The nature and effects of micro-inequities within the workplace.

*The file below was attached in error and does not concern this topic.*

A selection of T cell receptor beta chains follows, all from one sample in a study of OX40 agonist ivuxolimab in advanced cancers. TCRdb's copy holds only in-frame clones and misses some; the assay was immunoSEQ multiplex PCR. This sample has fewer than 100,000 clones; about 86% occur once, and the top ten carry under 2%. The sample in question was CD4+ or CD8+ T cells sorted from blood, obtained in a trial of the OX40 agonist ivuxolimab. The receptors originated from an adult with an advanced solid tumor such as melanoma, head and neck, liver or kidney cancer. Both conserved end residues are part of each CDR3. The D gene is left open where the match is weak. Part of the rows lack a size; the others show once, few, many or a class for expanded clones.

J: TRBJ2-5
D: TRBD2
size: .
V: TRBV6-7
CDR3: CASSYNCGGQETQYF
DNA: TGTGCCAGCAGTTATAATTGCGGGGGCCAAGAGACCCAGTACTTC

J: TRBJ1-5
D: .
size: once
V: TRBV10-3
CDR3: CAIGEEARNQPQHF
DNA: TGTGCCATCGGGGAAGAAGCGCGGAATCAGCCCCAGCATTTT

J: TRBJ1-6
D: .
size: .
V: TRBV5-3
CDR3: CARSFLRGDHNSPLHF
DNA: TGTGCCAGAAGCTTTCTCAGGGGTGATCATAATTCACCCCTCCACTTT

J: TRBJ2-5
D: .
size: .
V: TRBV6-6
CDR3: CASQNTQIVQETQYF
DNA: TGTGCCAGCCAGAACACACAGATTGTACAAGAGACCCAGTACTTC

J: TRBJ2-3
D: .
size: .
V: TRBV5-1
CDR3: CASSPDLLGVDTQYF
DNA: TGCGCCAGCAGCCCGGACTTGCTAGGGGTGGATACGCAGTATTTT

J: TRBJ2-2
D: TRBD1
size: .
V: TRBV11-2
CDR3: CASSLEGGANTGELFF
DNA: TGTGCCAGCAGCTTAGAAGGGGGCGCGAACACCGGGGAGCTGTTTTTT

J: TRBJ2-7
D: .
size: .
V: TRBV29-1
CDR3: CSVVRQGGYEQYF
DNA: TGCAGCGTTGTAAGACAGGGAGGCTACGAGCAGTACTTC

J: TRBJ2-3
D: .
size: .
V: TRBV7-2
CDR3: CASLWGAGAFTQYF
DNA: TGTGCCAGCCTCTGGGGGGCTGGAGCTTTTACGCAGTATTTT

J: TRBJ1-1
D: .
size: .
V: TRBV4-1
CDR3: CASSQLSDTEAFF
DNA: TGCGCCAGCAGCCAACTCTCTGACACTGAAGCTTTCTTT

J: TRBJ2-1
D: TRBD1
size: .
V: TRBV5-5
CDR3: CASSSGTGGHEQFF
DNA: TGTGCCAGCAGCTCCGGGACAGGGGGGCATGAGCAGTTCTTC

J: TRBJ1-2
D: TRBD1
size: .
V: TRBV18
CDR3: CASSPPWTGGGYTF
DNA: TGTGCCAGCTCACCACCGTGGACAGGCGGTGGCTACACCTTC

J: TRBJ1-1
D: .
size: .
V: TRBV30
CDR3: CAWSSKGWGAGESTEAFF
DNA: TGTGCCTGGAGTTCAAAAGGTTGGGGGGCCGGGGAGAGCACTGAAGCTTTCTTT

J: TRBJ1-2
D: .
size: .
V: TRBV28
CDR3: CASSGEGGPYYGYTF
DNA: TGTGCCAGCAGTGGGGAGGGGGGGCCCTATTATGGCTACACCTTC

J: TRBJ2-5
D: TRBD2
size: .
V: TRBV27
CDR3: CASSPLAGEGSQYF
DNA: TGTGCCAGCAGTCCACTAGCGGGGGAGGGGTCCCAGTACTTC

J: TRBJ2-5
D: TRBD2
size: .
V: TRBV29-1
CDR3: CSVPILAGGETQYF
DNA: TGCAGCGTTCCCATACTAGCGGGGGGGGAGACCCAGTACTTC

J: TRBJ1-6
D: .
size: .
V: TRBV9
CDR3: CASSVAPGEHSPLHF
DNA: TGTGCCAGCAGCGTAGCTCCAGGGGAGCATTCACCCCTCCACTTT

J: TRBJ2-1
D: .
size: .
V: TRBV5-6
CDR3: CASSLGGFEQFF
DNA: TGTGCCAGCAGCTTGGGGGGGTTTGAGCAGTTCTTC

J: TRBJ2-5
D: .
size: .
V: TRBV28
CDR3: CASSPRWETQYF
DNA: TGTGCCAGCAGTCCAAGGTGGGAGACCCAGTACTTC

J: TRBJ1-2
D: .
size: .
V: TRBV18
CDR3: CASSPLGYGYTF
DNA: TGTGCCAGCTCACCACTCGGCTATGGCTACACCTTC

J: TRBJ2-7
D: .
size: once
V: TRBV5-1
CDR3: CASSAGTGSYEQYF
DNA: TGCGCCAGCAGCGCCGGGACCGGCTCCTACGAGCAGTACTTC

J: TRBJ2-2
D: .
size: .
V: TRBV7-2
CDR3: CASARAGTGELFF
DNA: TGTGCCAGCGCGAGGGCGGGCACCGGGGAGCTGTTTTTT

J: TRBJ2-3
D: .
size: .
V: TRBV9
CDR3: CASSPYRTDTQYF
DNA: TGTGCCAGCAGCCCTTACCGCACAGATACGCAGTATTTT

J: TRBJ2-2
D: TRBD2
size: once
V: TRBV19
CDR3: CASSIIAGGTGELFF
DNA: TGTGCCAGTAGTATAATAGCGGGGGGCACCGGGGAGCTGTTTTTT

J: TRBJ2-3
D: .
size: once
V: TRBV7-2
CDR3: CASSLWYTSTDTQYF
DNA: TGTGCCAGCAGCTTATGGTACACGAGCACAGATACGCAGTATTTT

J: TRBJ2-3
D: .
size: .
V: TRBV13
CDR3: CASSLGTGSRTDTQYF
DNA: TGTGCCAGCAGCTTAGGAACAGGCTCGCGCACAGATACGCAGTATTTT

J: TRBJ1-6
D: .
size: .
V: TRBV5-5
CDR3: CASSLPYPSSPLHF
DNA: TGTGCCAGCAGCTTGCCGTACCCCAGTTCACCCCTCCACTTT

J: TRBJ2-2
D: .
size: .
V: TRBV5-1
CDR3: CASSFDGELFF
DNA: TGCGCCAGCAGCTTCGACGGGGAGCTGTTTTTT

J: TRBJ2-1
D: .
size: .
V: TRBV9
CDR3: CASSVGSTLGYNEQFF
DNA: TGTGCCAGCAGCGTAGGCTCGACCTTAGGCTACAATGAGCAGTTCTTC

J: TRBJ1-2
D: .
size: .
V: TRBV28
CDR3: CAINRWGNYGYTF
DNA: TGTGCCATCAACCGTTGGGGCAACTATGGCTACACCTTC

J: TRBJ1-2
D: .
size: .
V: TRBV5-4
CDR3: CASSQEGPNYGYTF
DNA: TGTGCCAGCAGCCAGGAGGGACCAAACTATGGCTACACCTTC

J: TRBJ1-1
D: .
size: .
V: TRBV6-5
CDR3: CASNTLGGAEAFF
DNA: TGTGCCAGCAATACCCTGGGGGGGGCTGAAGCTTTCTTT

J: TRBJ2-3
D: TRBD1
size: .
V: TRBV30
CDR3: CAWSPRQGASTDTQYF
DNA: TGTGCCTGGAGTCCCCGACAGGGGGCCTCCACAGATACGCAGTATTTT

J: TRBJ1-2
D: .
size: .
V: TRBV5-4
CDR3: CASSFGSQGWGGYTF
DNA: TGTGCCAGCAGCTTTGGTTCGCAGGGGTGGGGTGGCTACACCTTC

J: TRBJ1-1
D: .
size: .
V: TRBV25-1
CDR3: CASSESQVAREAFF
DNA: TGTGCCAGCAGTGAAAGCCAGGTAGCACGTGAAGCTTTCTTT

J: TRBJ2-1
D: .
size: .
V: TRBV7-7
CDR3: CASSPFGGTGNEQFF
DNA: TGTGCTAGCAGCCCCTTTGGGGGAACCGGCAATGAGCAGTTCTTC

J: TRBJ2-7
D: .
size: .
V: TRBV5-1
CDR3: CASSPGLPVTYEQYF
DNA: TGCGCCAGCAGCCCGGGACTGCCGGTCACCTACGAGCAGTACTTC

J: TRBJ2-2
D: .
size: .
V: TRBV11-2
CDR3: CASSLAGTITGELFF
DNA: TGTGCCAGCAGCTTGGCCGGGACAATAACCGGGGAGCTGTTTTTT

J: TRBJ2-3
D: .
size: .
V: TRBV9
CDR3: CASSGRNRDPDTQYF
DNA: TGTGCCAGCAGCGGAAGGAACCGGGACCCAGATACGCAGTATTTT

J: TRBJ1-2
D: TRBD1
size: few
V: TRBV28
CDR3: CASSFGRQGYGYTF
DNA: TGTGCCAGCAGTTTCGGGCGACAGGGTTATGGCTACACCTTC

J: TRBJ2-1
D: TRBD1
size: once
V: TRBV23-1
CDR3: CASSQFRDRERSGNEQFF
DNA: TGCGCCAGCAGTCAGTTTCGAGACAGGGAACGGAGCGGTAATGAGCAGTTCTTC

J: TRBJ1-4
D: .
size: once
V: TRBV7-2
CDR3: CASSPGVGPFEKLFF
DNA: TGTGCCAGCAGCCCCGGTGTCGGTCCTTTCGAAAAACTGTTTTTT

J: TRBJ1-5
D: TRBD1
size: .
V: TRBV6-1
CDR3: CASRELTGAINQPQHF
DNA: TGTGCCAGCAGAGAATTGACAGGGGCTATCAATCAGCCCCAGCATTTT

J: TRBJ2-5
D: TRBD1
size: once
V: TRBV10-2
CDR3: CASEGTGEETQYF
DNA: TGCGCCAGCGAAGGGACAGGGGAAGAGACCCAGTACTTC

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Employees are known to be assets within the workplace as they contribute to overall organisational effectiveness and productivity. When employees do not feel welcome or feel unhappy within their environment, it could lead to negative outcomes for the organisation in which they work. The main research problem is that this topic has not been widely researched and that there are no set ways to manage and counteract the issue of micro-inequities in the workplace, hence reducing productivity in the workplace and having a less conducive working environment. The objectives of this study are: to explore the nature of micro-inequities; determine the effects it brings on employees; and, ascertaining the support measures in managing micro-inequities in the organisation. The negative behaviours and actions that employees elicit are considered as micro-inequities in this study. Micro-inequities are known to be small events which are regularly involuntary and hard-to-prove acts that are usually overlooked by the perpetrator but is usually felt by the receiver. There is currently a very limited evidence in South Africa regarding the prevalence of micro-inequities. Thus, this study explored the nature and effects of micro-inequities in the workplace from a South African perspective. This study adopted a qualitative approach using an interpretivist paradigm. The study was conducted among thirteen participants in an organisation in the area of Pietermaritzburg, KwaZulu-Natal. Data was collected using semi-structured interviews and was audio recorded; furthermore, collected data was analysed using thematic-content analysis where codes, themes and sub-themes were generated and later discussed. The data provided a great insight on the experiences of participants with respect to micro-inequities. Based on the analysis and findings of the study, it was evident that employees experience micro-inequities of all forms and classifications; and micro-inequities do in fact affect everyone with regard to changes in their emotional state, behaviour and work performance, despite race, gender and occupational levels Although 54% of the participants gave a positive response with regard to existing support measures and interventions to address micro-inequities, it remains a concern that 46% of the participants were not aware of these support measures and interventions. Findings, however, could not be generalised to all organisations in South Africa.